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D.C. Research Weekly Report


House and Senate Budget Committee Chairs Release Conference Agreement
House Budget Committee Chairman Tom Price (R-GA) and Senate Budget Committee Chairman Mike Enzi (R-WY) announced the FY2016 Budget Conference had reached an agreement on a budget resolution. The agreement includes more than $5 trillion in spending cuts over 10 years and sets up a vote on the repeal of the Affordable Care Act through reconciliation, a process which requires only a simple majority approval to pass the Senate.  For the non-defense discretionary side (NDD) of the budget, it maintains the FY 2016 sequester level cap. However, beginning in FY2017 through FY2025 the non-defense accounts would be cut below the sequester caps, cutting NDD by $496 billion in total.

The House is expected to vote on the agreement today (Friday). The Senate has not yet decided when to vote on the agreement.

NASA Reauthorization passes House Science Committee
The House Science Committee passed the NASA Authorization Act of 2016 and 2017 (HR 2039) on a party line vote. The bill calls for cutting NASA's Earth science budget by 18-32 percent, redistributing the funding to planetary science and human spaceflight. Planetary Science could get as much as $1.5 billion in the bill: about $60 million more than in 2015 and nearly $140 million more than president’s request. Read more here. You can also read NASA Administrator Bolden's statement here.

Senate Judiciary Committee Introduces Patent Act
The leadership of the Senate Judiciary Committee introduced the Protecting American Talent and Entrepreneurship (PATENT) Act. A bipartisan group sponsored the bill: Chairman Chuck Grassley (R-Iowa), Ranking Member Patrick Leahy, (D-Vt.) and committee members John Cornyn (R-Tex.), Chuck Schumer (D-N.Y.), Mike Lee (R-Utah), Orrin Hatch (R-Utah), and Amy Klobuchar (D-Minn). The Committee also released a one-page summary and a section-by-section analysis of the bill. The Senate bill appears to contain some differences from the house version, H.R. 9

President Obama Threatens to Veto House Energy and Water Bill
The Obama Administration released its Statement of Administration Policy (SAP) on the House Energy and Water appropriations bill (H.R. 2028), expressing strong opposition to the measure and threatening a veto. The SAP says the bill "drastically underfunds critical investments," which would "put at risk U.S. competitiveness in new markets for clean energy industries," and contains "highly problematic ideological riders" as the reasons for the veto. 

21st Century Cures Draft Introduced
Leaders of the House Energy and Commerce Committee unveiled a discussion draft of the 21st Century Cures initiative, a bi-partisan, multi-billion dollar bill that would overhaul the Food and Drug Administration (FDA) and add $10 billion to the NIH budget. The latest version of the bill is the result of more than a year of negotiations between Commerce Committee Chairman Fred Upton (R-Mich.) and Rep. Diana DeGette (D-Col.). Read more here.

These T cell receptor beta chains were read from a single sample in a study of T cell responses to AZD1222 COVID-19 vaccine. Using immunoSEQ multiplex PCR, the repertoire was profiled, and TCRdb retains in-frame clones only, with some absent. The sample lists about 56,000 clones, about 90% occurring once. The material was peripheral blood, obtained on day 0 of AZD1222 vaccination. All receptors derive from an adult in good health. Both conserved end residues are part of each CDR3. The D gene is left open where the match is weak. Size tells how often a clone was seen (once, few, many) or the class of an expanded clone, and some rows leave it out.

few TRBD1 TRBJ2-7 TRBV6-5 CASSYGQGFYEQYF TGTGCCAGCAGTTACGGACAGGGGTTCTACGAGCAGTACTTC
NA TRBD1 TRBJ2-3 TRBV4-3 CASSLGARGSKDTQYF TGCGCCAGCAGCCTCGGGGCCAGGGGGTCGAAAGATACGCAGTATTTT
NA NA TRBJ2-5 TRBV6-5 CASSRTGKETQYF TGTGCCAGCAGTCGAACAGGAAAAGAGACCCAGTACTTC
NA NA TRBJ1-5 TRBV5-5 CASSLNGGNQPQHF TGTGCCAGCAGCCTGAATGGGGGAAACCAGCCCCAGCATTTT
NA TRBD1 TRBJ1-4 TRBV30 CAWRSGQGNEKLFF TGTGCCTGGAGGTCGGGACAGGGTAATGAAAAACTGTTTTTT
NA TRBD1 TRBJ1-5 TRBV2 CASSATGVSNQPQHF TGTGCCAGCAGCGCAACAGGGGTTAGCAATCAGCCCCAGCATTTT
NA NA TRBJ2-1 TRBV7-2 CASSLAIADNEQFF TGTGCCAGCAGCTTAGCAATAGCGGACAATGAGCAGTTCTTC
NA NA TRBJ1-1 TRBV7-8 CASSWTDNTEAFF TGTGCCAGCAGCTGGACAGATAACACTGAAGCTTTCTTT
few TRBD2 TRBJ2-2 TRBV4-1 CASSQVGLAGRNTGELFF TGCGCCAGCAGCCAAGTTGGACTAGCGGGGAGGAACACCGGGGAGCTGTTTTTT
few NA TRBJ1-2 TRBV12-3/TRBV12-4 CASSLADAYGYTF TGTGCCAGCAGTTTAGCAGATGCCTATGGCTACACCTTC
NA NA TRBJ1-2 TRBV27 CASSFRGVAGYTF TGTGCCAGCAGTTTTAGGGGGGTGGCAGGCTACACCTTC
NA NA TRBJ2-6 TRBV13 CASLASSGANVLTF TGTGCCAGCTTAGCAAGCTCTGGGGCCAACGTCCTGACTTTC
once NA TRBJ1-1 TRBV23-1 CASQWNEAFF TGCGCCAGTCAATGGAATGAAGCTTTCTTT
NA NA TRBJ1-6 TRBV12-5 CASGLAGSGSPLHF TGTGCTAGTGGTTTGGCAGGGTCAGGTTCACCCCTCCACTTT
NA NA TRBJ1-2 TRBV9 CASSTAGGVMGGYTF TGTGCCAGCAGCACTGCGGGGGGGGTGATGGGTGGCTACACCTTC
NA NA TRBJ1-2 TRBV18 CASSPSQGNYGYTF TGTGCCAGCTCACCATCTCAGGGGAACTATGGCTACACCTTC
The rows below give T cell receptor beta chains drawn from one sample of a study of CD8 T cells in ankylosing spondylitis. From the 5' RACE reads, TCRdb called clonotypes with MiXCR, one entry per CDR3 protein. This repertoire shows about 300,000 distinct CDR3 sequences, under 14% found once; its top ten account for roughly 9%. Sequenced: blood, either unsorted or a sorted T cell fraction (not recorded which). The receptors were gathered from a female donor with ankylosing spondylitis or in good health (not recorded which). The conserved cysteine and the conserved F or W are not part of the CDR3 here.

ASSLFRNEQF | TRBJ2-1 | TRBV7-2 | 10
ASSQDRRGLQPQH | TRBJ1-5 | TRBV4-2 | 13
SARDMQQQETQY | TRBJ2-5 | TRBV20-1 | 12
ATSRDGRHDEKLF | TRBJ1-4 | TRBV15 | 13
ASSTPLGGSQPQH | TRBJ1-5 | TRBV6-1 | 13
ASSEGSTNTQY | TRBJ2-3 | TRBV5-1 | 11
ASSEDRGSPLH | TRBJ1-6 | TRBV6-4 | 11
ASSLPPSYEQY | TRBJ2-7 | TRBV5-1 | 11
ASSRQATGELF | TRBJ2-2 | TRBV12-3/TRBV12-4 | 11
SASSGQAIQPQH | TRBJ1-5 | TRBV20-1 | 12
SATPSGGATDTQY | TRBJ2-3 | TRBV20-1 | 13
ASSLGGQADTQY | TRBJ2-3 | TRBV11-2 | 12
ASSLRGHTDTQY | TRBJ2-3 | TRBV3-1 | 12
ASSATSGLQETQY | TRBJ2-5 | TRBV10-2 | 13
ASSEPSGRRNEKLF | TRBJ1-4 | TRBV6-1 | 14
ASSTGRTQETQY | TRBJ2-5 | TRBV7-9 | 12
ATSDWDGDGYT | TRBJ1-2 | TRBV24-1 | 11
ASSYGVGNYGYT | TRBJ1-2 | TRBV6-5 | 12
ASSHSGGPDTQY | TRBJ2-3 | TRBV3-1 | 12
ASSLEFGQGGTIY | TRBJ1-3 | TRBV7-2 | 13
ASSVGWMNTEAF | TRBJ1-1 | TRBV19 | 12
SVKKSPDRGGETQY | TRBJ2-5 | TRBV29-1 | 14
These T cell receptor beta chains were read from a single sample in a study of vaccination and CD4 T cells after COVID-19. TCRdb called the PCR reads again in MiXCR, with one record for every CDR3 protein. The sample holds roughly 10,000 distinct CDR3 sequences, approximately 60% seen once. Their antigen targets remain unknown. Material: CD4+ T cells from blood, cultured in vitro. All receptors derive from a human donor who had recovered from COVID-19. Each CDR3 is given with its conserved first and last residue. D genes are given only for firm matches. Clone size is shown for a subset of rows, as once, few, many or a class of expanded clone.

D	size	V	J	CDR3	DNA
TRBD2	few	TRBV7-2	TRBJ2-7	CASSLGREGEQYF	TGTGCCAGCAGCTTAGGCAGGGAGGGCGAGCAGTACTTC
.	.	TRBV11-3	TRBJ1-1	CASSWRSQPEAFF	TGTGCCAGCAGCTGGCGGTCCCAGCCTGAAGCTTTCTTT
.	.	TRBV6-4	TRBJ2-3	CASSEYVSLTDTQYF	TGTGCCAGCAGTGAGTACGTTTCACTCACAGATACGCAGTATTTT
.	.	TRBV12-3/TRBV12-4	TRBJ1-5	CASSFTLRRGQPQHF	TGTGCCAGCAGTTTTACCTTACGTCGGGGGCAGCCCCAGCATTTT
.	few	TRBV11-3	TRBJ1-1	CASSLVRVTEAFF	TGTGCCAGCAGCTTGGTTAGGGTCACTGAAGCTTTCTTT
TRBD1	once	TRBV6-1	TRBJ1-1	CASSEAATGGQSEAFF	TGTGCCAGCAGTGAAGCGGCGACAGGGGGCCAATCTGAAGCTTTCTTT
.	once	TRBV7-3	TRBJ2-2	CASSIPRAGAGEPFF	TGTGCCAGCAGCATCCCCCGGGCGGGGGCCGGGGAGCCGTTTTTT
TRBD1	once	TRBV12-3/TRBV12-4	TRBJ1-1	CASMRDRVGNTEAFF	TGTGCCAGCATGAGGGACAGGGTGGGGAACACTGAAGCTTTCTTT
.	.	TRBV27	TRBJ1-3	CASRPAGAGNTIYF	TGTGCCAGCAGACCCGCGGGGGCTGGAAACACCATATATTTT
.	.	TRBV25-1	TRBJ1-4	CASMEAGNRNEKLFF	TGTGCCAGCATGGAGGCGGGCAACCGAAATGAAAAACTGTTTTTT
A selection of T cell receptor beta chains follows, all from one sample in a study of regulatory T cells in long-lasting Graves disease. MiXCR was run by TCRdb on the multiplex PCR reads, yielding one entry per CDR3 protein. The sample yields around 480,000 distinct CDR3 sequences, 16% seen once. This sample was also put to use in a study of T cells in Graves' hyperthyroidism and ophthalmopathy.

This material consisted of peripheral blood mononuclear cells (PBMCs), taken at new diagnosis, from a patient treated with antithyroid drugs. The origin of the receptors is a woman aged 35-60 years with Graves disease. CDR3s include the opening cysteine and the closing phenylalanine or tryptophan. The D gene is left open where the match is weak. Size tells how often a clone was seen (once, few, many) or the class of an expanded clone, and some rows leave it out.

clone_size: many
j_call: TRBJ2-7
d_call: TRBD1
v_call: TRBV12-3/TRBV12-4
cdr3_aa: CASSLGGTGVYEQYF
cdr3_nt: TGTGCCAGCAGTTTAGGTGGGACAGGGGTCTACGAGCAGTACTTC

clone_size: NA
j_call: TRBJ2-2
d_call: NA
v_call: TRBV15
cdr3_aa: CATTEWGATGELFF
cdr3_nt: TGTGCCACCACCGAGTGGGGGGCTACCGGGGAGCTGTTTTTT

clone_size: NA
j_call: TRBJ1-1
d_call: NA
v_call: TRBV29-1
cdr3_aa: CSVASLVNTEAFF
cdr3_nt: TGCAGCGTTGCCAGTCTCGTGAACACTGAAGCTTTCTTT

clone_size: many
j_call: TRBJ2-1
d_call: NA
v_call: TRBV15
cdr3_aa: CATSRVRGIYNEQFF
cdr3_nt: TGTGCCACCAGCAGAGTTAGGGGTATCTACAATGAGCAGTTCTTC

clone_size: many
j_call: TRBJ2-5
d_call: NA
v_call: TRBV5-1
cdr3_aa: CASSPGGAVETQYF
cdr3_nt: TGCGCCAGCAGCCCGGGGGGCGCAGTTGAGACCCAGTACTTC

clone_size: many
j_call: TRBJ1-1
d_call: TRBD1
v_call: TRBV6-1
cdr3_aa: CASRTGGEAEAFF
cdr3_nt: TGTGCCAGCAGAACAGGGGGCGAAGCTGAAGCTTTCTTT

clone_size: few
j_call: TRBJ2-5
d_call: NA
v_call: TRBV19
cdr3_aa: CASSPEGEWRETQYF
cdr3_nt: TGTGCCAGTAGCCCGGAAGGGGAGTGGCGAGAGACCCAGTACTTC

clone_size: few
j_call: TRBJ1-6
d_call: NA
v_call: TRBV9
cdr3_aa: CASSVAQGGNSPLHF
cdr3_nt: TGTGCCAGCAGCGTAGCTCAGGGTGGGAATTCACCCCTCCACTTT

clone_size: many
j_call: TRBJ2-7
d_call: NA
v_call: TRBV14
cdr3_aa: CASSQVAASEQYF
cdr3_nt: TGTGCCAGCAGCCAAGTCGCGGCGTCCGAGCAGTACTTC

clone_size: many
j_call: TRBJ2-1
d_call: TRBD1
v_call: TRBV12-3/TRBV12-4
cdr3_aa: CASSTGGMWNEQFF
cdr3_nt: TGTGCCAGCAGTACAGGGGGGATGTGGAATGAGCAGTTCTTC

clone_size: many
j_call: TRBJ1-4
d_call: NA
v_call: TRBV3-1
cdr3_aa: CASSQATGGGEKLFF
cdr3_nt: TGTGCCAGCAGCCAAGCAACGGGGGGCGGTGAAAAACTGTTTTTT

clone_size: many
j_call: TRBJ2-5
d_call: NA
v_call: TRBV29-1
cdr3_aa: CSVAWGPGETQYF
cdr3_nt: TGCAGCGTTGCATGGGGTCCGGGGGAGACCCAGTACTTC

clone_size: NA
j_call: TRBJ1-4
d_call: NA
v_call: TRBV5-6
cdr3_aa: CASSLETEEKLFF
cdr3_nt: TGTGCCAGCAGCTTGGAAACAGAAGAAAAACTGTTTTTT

CNSF Capitol Hill Day
The Coalition for National Science Funding hosted their annual exhibition entitled, "Investments in STEM Research and Education: Fueling American Innovation." Participants representing 30 schools, including U-M, and professional associations exhibited NSF funded projects to highlight the importance of these types of federal investments. U-M was represented by John Hennessy and Lauren Sheridan, who discussed how the NSF I-Corps program helped them turn their academic research into a small business, Elegus Technologies.

The American National Election Survey was also highlighted at the event by the American Political Science Association. Darrell Donakowski, Director of Studies for ANES at U-M's Institute for Social Research, attended.
 
​U-attendees also visited with Senators and Representatives of the Michigan delegation to share their research stories and to talk about the importance of NSF funded research.​


Mr. Hennesy with Rep. Moolenaar (R-MI), who sits on the House Science Committee, discussing Elegus Technology

Rep Moolenaar (R-MI), John Hennessy, and Lauren Sheridan
Darrell Donakowski, Director of Studies for ANES, Rep. Moolenaar (R-MI), and Stanford faculty member Dr. Simon Jackson discussing the American National Election Survey

MIT Washington Office Releases report on Innovation Deficit
Our colleagues in the MIT Washington Office released the report "The Future Postponed--Why Declining Investment in Basic Research threatens a U.S. Innovation Deficit" this week. The report is available here.
Friday Humor
And, last but not least, here is a little Friday humor for you drone policy enthusiasts (thanks to Mike Waring):
Have a great weekend and congratulations on graduating a new group of young hopefuls!
Upcoming Hearings
Tuesday, May 5
Continuing America's Leadership: Realizing the Promise of Precision Medicine for Patients
Senate Health, Education, Labor & Pensions Committee
Hearings to discuss the possibilities that precision medicine present for improved healthcare. 3:20PM